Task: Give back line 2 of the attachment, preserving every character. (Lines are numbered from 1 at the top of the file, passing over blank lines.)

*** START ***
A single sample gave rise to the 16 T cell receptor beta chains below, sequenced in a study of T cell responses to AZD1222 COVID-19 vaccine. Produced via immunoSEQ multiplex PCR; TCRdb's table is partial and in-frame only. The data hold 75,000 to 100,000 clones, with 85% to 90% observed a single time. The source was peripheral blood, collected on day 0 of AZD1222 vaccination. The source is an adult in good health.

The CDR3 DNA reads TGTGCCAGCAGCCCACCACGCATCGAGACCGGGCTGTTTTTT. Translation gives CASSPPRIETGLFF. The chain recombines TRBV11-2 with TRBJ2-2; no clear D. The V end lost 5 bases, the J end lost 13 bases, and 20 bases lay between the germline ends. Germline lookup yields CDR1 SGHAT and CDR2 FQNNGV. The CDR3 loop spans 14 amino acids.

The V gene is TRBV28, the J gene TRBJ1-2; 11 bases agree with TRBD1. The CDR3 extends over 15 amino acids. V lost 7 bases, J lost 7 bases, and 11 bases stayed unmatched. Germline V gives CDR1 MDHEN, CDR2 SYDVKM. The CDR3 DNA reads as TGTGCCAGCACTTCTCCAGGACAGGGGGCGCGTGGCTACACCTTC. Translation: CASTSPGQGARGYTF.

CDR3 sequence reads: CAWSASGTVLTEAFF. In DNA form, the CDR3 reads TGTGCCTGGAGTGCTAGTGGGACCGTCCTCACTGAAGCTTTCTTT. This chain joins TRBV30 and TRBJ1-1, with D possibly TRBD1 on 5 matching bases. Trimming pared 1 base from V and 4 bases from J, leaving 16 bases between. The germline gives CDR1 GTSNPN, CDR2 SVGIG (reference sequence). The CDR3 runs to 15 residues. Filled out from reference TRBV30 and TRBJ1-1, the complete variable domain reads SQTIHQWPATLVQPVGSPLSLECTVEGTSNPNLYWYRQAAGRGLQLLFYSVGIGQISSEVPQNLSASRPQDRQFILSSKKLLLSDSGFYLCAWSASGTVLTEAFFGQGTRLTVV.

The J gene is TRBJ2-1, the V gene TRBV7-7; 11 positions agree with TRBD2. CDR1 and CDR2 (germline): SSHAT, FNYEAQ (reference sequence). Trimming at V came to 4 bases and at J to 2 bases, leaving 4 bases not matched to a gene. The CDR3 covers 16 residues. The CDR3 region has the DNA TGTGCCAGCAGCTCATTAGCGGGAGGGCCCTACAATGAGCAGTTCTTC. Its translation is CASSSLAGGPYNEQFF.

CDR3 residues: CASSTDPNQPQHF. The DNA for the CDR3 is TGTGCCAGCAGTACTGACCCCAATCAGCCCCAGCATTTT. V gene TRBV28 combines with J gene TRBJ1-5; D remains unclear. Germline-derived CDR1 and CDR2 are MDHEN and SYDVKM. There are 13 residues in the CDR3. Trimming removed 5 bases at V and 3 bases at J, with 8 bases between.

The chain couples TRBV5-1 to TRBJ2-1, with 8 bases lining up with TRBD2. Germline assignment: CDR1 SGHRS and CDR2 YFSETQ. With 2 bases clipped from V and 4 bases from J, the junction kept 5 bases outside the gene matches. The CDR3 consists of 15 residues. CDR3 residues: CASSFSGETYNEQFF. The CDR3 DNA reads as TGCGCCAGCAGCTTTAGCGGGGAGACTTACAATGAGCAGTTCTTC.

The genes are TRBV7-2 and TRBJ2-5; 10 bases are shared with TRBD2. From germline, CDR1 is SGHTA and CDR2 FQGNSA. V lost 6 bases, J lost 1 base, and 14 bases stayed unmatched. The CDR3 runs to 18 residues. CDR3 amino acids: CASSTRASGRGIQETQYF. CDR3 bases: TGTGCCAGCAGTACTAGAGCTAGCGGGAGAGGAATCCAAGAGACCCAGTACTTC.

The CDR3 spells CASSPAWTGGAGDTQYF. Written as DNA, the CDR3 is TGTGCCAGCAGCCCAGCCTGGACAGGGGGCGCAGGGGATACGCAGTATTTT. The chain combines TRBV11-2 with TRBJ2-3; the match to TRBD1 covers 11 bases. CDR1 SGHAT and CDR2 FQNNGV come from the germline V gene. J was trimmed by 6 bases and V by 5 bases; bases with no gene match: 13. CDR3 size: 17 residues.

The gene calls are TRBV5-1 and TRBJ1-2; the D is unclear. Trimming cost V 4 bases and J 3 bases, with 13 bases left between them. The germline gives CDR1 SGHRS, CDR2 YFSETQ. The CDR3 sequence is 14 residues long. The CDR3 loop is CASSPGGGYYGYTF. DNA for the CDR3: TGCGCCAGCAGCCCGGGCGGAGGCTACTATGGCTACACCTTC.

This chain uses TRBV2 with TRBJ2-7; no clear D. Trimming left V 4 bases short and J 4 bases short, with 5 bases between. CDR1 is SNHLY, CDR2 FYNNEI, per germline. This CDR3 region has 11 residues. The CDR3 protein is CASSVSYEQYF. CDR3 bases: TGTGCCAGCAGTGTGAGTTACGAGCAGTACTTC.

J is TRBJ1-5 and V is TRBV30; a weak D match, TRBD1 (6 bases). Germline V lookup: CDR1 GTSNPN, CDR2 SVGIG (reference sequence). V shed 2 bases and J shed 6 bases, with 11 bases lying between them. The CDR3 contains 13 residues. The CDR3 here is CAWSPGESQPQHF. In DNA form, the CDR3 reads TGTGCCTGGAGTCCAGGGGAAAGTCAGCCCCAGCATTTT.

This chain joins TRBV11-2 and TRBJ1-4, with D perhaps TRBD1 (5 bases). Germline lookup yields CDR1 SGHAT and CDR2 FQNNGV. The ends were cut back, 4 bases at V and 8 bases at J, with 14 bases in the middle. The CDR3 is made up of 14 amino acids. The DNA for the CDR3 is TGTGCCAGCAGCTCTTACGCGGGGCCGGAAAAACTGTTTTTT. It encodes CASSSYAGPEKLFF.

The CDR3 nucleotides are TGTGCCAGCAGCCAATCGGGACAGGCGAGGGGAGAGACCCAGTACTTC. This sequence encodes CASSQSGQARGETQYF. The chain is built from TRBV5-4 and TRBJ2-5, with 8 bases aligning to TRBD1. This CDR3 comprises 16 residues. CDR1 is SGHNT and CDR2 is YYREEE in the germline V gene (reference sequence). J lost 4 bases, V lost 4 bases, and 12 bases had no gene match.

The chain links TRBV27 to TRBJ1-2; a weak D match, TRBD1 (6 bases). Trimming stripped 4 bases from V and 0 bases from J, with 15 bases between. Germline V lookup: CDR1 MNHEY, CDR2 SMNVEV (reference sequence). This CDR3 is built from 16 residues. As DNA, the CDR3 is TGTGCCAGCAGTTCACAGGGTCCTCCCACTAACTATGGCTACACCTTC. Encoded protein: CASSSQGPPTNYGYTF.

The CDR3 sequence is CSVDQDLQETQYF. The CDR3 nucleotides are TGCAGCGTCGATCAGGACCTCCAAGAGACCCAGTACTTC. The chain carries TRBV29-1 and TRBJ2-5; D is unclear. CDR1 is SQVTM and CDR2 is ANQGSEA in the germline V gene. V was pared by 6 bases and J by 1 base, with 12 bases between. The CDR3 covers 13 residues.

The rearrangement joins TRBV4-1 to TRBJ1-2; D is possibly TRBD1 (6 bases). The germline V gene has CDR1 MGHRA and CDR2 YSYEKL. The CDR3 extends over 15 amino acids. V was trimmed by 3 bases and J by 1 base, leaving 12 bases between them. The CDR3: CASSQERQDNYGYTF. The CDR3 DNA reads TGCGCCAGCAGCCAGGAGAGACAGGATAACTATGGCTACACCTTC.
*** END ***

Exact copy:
The CDR3 DNA reads TGTGCCAGCAGCCCACCACGCATCGAGACCGGGCTGTTTTTT. Translation gives CASSPPRIETGLFF. The chain recombines TRBV11-2 with TRBJ2-2; no clear D. The V end lost 5 bases, the J end lost 13 bases, and 20 bases lay between the germline ends. Germline lookup yields CDR1 SGHAT and CDR2 FQNNGV. The CDR3 loop spans 14 amino acids.